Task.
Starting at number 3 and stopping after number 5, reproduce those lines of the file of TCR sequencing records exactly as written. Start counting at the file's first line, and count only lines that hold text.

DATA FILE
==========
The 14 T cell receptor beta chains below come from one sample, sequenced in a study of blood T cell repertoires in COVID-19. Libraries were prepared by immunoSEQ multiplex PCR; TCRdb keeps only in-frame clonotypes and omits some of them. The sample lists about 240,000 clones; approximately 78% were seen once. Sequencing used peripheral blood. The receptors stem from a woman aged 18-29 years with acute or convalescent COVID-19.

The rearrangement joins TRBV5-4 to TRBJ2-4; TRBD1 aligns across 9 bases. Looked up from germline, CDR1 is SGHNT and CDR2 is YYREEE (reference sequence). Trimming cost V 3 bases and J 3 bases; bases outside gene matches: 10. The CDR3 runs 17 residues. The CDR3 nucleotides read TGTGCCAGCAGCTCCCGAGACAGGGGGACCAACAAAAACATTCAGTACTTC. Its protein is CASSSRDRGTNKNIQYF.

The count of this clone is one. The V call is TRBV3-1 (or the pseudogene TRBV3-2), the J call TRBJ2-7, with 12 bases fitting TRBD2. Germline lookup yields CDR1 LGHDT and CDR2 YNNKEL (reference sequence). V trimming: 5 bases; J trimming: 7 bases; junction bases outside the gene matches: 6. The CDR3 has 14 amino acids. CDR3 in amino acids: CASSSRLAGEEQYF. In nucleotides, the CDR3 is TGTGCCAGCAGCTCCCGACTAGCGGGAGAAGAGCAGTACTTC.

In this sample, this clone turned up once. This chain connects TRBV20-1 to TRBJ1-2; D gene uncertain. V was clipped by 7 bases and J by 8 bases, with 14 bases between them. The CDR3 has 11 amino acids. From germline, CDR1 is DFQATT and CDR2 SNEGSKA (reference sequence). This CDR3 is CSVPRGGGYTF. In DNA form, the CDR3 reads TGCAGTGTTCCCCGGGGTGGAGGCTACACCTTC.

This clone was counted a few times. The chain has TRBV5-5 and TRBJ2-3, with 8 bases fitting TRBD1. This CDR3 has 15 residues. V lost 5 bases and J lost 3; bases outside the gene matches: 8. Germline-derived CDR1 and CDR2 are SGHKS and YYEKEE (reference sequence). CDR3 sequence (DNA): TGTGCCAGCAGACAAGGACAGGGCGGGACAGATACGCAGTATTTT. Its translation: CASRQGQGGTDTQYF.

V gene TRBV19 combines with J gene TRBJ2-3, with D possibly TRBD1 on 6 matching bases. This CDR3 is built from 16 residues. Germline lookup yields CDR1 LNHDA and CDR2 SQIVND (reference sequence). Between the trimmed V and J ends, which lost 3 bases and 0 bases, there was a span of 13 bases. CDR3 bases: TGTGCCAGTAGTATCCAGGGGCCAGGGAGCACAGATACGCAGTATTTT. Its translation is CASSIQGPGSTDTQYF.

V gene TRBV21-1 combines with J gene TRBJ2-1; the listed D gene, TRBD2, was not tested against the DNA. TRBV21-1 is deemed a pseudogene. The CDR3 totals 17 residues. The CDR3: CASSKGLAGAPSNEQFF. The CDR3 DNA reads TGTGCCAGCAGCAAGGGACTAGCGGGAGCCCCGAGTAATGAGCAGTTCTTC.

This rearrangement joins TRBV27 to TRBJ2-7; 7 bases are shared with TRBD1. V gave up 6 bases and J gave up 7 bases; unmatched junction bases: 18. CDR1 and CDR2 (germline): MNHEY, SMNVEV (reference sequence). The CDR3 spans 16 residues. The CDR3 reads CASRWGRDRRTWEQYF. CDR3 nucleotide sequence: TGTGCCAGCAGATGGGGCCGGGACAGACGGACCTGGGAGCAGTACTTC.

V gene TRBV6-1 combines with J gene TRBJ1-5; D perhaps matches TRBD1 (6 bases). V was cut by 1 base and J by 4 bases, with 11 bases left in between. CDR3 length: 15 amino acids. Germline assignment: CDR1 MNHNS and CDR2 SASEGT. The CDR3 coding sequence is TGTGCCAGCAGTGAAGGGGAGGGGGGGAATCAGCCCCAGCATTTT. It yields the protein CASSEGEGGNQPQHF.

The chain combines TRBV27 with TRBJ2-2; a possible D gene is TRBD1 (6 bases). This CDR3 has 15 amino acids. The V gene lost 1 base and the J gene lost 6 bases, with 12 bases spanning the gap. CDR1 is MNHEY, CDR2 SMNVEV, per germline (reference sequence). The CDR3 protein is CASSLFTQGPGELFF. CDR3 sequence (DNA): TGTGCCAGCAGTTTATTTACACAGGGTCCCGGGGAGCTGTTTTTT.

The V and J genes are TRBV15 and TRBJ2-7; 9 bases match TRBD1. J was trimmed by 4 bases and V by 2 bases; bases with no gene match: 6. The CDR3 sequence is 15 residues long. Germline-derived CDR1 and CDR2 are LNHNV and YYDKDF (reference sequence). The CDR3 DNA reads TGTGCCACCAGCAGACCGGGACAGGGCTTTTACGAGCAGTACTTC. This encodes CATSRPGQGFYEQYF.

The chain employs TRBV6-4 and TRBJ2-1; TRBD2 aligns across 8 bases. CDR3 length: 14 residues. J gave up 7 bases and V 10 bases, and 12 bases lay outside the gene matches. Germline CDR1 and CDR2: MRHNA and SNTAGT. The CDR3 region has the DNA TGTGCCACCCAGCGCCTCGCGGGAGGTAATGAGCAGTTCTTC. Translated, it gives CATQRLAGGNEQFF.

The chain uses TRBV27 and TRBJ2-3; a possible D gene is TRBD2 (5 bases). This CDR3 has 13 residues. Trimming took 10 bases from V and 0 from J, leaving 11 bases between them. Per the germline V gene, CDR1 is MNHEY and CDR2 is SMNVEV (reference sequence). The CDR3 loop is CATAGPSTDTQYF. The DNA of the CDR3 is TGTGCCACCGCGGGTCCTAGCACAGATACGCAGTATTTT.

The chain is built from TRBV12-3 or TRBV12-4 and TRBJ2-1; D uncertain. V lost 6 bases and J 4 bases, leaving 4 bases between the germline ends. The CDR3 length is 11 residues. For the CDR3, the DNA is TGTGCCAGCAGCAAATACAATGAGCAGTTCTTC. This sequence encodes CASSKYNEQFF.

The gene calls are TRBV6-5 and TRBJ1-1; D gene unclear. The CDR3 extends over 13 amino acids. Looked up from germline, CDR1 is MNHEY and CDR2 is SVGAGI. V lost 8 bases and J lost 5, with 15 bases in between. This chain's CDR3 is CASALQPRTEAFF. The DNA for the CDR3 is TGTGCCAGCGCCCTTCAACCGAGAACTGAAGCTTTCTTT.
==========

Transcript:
The count of this clone is one. The V call is TRBV3-1 (or the pseudogene TRBV3-2), the J call TRBJ2-7, with 12 bases fitting TRBD2. Germline lookup yields CDR1 LGHDT and CDR2 YNNKEL (reference sequence). V trimming: 5 bases; J trimming: 7 bases; junction bases outside the gene matches: 6. The CDR3 has 14 amino acids. CDR3 in amino acids: CASSSRLAGEEQYF. In nucleotides, the CDR3 is TGTGCCAGCAGCTCCCGACTAGCGGGAGAAGAGCAGTACTTC.

In this sample, this clone turned up once. This chain connects TRBV20-1 to TRBJ1-2; D gene uncertain. V was clipped by 7 bases and J by 8 bases, with 14 bases between them. The CDR3 has 11 amino acids. From germline, CDR1 is DFQATT and CDR2 SNEGSKA (reference sequence). This CDR3 is CSVPRGGGYTF. In DNA form, the CDR3 reads TGCAGTGTTCCCCGGGGTGGAGGCTACACCTTC.

This clone was counted a few times. The chain has TRBV5-5 and TRBJ2-3, with 8 bases fitting TRBD1. This CDR3 has 15 residues. V lost 5 bases and J lost 3; bases outside the gene matches: 8. Germline-derived CDR1 and CDR2 are SGHKS and YYEKEE (reference sequence). CDR3 sequence (DNA): TGTGCCAGCAGACAAGGACAGGGCGGGACAGATACGCAGTATTTT. Its translation: CASRQGQGGTDTQYF.